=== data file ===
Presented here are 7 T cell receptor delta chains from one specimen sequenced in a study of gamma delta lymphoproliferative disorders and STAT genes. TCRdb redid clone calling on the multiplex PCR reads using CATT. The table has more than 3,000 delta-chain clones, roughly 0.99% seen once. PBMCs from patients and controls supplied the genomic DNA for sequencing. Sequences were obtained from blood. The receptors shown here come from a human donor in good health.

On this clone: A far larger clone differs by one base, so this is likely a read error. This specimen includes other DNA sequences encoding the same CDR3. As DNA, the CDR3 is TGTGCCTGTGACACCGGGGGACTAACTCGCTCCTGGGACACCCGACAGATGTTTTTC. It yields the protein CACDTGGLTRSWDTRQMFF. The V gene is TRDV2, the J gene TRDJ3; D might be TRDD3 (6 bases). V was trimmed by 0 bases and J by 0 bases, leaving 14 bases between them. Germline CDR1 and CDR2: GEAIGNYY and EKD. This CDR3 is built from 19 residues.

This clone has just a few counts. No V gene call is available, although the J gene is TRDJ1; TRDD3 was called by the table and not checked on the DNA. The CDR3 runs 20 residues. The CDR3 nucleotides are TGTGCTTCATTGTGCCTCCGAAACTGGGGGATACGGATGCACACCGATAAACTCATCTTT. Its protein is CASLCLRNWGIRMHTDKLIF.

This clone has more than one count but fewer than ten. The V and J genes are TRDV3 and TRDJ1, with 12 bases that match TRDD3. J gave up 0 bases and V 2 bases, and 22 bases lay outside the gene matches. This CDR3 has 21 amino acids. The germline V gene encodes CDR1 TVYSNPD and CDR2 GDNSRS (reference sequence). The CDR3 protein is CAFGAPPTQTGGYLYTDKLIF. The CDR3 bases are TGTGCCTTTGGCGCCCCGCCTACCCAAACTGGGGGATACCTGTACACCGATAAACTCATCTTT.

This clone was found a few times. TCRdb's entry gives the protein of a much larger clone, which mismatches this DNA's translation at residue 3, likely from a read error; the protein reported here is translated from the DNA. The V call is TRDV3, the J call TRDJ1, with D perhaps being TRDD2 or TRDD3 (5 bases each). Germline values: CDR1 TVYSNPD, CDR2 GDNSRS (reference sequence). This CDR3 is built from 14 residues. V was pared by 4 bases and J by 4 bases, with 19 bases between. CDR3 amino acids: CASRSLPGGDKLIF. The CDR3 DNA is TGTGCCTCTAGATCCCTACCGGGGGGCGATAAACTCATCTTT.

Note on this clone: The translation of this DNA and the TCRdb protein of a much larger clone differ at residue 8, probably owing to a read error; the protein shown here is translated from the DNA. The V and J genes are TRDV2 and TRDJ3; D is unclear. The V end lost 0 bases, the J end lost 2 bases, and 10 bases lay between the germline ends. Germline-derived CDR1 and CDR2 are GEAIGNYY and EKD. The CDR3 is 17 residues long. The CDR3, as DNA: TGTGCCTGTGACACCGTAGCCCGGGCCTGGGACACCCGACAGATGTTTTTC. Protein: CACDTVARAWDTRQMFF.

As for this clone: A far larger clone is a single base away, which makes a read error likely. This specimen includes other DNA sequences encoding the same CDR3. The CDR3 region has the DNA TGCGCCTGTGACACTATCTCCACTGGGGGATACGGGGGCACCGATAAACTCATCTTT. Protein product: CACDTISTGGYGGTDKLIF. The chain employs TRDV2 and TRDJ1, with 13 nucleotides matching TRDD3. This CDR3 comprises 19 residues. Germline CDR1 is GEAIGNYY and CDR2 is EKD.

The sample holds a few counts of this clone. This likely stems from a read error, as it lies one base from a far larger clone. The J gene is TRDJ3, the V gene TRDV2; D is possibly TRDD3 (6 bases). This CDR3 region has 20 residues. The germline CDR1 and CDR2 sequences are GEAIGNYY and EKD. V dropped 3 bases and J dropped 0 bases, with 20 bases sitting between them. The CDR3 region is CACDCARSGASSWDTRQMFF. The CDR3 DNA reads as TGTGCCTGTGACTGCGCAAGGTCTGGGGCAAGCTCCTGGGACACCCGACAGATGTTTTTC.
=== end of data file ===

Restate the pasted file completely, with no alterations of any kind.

Presented here are 7 T cell receptor delta chains from one specimen sequenced in a study of gamma delta lymphoproliferative disorders and STAT genes. TCRdb redid clone calling on the multiplex PCR reads using CATT. The table has more than 3,000 delta-chain clones, roughly 0.99% seen once. PBMCs from patients and controls supplied the genomic DNA for sequencing. Sequences were obtained from blood. The receptors shown here come from a human donor in good health.

On this clone: A far larger clone differs by one base, so this is likely a read error. This specimen includes other DNA sequences encoding the same CDR3. As DNA, the CDR3 is TGTGCCTGTGACACCGGGGGACTAACTCGCTCCTGGGACACCCGACAGATGTTTTTC. It yields the protein CACDTGGLTRSWDTRQMFF. The V gene is TRDV2, the J gene TRDJ3; D might be TRDD3 (6 bases). V was trimmed by 0 bases and J by 0 bases, leaving 14 bases between them. Germline CDR1 and CDR2: GEAIGNYY and EKD. This CDR3 is built from 19 residues.

This clone has just a few counts. No V gene call is available, although the J gene is TRDJ1; TRDD3 was called by the table and not checked on the DNA. The CDR3 runs 20 residues. The CDR3 nucleotides are TGTGCTTCATTGTGCCTCCGAAACTGGGGGATACGGATGCACACCGATAAACTCATCTTT. Its protein is CASLCLRNWGIRMHTDKLIF.

This clone has more than one count but fewer than ten. The V and J genes are TRDV3 and TRDJ1, with 12 bases that match TRDD3. J gave up 0 bases and V 2 bases, and 22 bases lay outside the gene matches. This CDR3 has 21 amino acids. The germline V gene encodes CDR1 TVYSNPD and CDR2 GDNSRS (reference sequence). The CDR3 protein is CAFGAPPTQTGGYLYTDKLIF. The CDR3 bases are TGTGCCTTTGGCGCCCCGCCTACCCAAACTGGGGGATACCTGTACACCGATAAACTCATCTTT.

This clone was found a few times. TCRdb's entry gives the protein of a much larger clone, which mismatches this DNA's translation at residue 3, likely from a read error; the protein reported here is translated from the DNA. The V call is TRDV3, the J call TRDJ1, with D perhaps being TRDD2 or TRDD3 (5 bases each). Germline values: CDR1 TVYSNPD, CDR2 GDNSRS (reference sequence). This CDR3 is built from 14 residues. V was pared by 4 bases and J by 4 bases, with 19 bases between. CDR3 amino acids: CASRSLPGGDKLIF. The CDR3 DNA is TGTGCCTCTAGATCCCTACCGGGGGGCGATAAACTCATCTTT.

Note on this clone: The translation of this DNA and the TCRdb protein of a much larger clone differ at residue 8, probably owing to a read error; the protein shown here is translated from the DNA. The V and J genes are TRDV2 and TRDJ3; D is unclear. The V end lost 0 bases, the J end lost 2 bases, and 10 bases lay between the germline ends. Germline-derived CDR1 and CDR2 are GEAIGNYY and EKD. The CDR3 is 17 residues long. The CDR3, as DNA: TGTGCCTGTGACACCGTAGCCCGGGCCTGGGACACCCGACAGATGTTTTTC. Protein: CACDTVARAWDTRQMFF.

As for this clone: A far larger clone is a single base away, which makes a read error likely. This specimen includes other DNA sequences encoding the same CDR3. The CDR3 region has the DNA TGCGCCTGTGACACTATCTCCACTGGGGGATACGGGGGCACCGATAAACTCATCTTT. Protein product: CACDTISTGGYGGTDKLIF. The chain employs TRDV2 and TRDJ1, with 13 nucleotides matching TRDD3. This CDR3 comprises 19 residues. Germline CDR1 is GEAIGNYY and CDR2 is EKD.

The sample holds a few counts of this clone. This likely stems from a read error, as it lies one base from a far larger clone. The J gene is TRDJ3, the V gene TRDV2; D is possibly TRDD3 (6 bases). This CDR3 region has 20 residues. The germline CDR1 and CDR2 sequences are GEAIGNYY and EKD. V dropped 3 bases and J dropped 0 bases, with 20 bases sitting between them. The CDR3 region is CACDCARSGASSWDTRQMFF. The CDR3 DNA reads as TGTGCCTGTGACTGCGCAAGGTCTGGGGCAAGCTCCTGGGACACCCGACAGATGTTTTTC.